Blackberry May Leave The Handset Business
Everybody believes that it’s only a matter of time before the BlackBerry (NASDAQ: BBRY) phone takes its place in a museum along side the Motorola DynaTAC phone (that giant “mobile” phone unveiled in 1984).
But so far, Blackberry has stubbornly stayed in the business. That's despite losing more than 80 percent of its market share since Apple and Samsung took over the cell phone world.
Blackberry CEO John Chen isn’t married to the idea of offering handsets. According to a Reuters story, Chen will consider exiting the handset business if it remains unprofitable.
According to Chen, “If I cannot make money on handsets, I will not be in the handset business.”
Chen added that he won’t take long to make the decision. Still, he believed Blackberry could make money in that market by shipping as few as 10 million units per year—well below the 52.3 million Blackberry shipped at its peak in fiscal 2011.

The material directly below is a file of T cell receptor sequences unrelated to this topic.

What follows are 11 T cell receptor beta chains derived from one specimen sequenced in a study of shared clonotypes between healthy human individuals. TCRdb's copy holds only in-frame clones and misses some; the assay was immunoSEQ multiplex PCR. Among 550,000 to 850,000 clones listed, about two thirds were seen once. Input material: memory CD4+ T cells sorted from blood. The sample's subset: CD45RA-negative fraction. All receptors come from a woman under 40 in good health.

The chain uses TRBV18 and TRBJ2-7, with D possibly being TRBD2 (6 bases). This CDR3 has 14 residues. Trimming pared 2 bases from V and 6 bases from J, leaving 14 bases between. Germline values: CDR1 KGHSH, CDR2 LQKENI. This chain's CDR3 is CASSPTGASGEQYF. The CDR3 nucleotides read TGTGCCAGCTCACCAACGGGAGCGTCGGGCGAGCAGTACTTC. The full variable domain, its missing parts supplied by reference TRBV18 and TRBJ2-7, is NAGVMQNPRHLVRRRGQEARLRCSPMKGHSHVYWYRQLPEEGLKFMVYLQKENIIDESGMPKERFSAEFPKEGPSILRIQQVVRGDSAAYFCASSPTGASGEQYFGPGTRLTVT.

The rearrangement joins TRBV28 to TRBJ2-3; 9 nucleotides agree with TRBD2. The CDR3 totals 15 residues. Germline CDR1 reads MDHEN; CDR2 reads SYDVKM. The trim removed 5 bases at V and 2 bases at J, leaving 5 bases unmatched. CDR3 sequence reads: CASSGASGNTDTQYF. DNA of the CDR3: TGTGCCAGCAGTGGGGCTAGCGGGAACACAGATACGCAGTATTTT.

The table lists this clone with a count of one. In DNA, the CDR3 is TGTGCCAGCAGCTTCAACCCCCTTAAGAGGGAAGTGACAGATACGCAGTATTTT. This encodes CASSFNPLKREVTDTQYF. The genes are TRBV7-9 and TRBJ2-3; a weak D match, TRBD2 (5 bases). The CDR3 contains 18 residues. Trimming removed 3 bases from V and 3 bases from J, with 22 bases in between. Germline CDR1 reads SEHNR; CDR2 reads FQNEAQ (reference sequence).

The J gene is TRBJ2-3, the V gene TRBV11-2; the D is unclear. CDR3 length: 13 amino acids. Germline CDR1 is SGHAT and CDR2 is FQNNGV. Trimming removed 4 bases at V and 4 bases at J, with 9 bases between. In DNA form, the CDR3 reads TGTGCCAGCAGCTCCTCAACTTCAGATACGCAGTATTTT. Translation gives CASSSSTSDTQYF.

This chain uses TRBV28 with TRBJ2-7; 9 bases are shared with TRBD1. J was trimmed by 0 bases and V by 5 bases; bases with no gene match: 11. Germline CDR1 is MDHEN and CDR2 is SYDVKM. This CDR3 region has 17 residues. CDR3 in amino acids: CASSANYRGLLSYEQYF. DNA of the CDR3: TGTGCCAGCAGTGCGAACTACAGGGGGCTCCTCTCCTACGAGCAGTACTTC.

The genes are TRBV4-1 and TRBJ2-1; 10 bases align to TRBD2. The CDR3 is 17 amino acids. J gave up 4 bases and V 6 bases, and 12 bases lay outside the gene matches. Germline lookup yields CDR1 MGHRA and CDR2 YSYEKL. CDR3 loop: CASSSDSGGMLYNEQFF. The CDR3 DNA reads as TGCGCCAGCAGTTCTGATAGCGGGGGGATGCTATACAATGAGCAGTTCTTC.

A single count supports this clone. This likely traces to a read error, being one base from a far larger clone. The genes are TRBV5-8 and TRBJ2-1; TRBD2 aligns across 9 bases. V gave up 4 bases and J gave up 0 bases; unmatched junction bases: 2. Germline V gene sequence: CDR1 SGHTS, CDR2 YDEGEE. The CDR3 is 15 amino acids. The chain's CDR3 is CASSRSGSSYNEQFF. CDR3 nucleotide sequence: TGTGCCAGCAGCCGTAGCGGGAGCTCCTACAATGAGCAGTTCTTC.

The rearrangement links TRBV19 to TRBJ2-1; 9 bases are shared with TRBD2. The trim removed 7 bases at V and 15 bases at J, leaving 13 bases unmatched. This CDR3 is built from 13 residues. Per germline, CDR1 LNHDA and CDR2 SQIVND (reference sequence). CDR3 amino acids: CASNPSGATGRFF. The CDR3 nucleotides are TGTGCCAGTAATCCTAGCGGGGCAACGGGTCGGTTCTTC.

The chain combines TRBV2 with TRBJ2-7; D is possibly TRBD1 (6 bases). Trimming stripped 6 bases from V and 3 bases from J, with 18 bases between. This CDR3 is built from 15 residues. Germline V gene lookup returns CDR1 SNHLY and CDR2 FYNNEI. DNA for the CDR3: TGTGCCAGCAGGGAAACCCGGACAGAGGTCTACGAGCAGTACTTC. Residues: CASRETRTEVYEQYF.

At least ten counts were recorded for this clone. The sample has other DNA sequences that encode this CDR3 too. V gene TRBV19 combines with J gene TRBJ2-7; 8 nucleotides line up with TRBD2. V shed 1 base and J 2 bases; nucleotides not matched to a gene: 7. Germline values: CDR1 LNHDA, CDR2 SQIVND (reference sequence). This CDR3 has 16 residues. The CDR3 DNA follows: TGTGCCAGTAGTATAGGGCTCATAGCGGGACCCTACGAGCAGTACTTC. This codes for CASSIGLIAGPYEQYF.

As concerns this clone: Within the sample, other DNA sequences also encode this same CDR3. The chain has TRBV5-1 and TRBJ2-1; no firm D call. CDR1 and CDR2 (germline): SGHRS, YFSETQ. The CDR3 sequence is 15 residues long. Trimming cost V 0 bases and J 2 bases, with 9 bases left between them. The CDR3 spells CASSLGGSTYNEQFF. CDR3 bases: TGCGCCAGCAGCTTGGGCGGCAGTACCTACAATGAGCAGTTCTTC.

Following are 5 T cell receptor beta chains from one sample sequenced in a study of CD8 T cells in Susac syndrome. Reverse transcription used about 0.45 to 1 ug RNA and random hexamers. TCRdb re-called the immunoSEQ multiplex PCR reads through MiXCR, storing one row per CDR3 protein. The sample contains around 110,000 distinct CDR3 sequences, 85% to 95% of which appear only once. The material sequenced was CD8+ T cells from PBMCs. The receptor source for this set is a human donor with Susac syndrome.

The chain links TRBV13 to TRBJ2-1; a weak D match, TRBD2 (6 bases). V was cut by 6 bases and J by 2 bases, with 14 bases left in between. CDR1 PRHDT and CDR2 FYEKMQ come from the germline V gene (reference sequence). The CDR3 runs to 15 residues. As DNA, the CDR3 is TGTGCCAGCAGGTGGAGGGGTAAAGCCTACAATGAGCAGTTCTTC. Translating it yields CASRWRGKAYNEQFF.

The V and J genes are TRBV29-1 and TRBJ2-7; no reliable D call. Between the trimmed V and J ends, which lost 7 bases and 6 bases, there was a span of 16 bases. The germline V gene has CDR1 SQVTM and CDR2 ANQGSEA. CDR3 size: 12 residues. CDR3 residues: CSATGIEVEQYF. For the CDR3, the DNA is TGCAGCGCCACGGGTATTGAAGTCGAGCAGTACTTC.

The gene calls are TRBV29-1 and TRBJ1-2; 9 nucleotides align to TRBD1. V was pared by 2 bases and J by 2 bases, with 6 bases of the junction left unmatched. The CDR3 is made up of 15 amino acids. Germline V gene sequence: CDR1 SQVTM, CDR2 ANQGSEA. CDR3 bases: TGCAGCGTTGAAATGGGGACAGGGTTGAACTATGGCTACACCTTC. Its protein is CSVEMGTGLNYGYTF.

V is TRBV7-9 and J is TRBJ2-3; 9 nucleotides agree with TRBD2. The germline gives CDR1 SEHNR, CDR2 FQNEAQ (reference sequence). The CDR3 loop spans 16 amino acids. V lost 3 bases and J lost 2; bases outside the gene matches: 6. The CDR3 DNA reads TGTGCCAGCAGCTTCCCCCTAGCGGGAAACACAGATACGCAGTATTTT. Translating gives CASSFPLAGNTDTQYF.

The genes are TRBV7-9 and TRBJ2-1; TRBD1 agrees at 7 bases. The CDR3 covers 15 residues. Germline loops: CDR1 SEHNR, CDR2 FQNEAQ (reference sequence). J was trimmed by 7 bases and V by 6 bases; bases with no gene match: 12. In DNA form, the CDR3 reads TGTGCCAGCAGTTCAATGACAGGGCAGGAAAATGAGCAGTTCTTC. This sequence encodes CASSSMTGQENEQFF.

Chen is looking more at the enterprise business—an area where Blackberry is seen as a leader. He said that since all of the cyber security breaches in the recent past, businesses are now more focused on the security of their networks and the information stored within.
Chen’s long-term plans for the company include capitalizing on the machine-to-machine market. M2M is technology that allows wired and wireless systems to communicate with each other.
For example, one device, such as a sensor, takes a reading, which is relayed through a network. The information is picked up by a software program that translates the data into useful information. Modern residential implementation of M2M includes technologies like internet-connected appliances or home automation systems.
"We are not only interested in managing BlackBerry devices. We are interested in managing all devices that you would like to speak to each other," he said. "To achieve our dream of being a major player in M2M requires more partnerships with others," including telecom companies eager to participate.
Chen also has plans for M&A. He said that he’s looking into partnerships with healthcare, financial, and legal services companies as well as acquiring companies in the cyber security space.
Blackberry’s last financial statement included losses of $423 million and a 64 percent drop in revenue. Chen hopes to be cash flow positive by the end of this year and become profitable by fiscal 2016.
Disclosure: At the time of this writing, Tim Parker had no position in the company mentioned.
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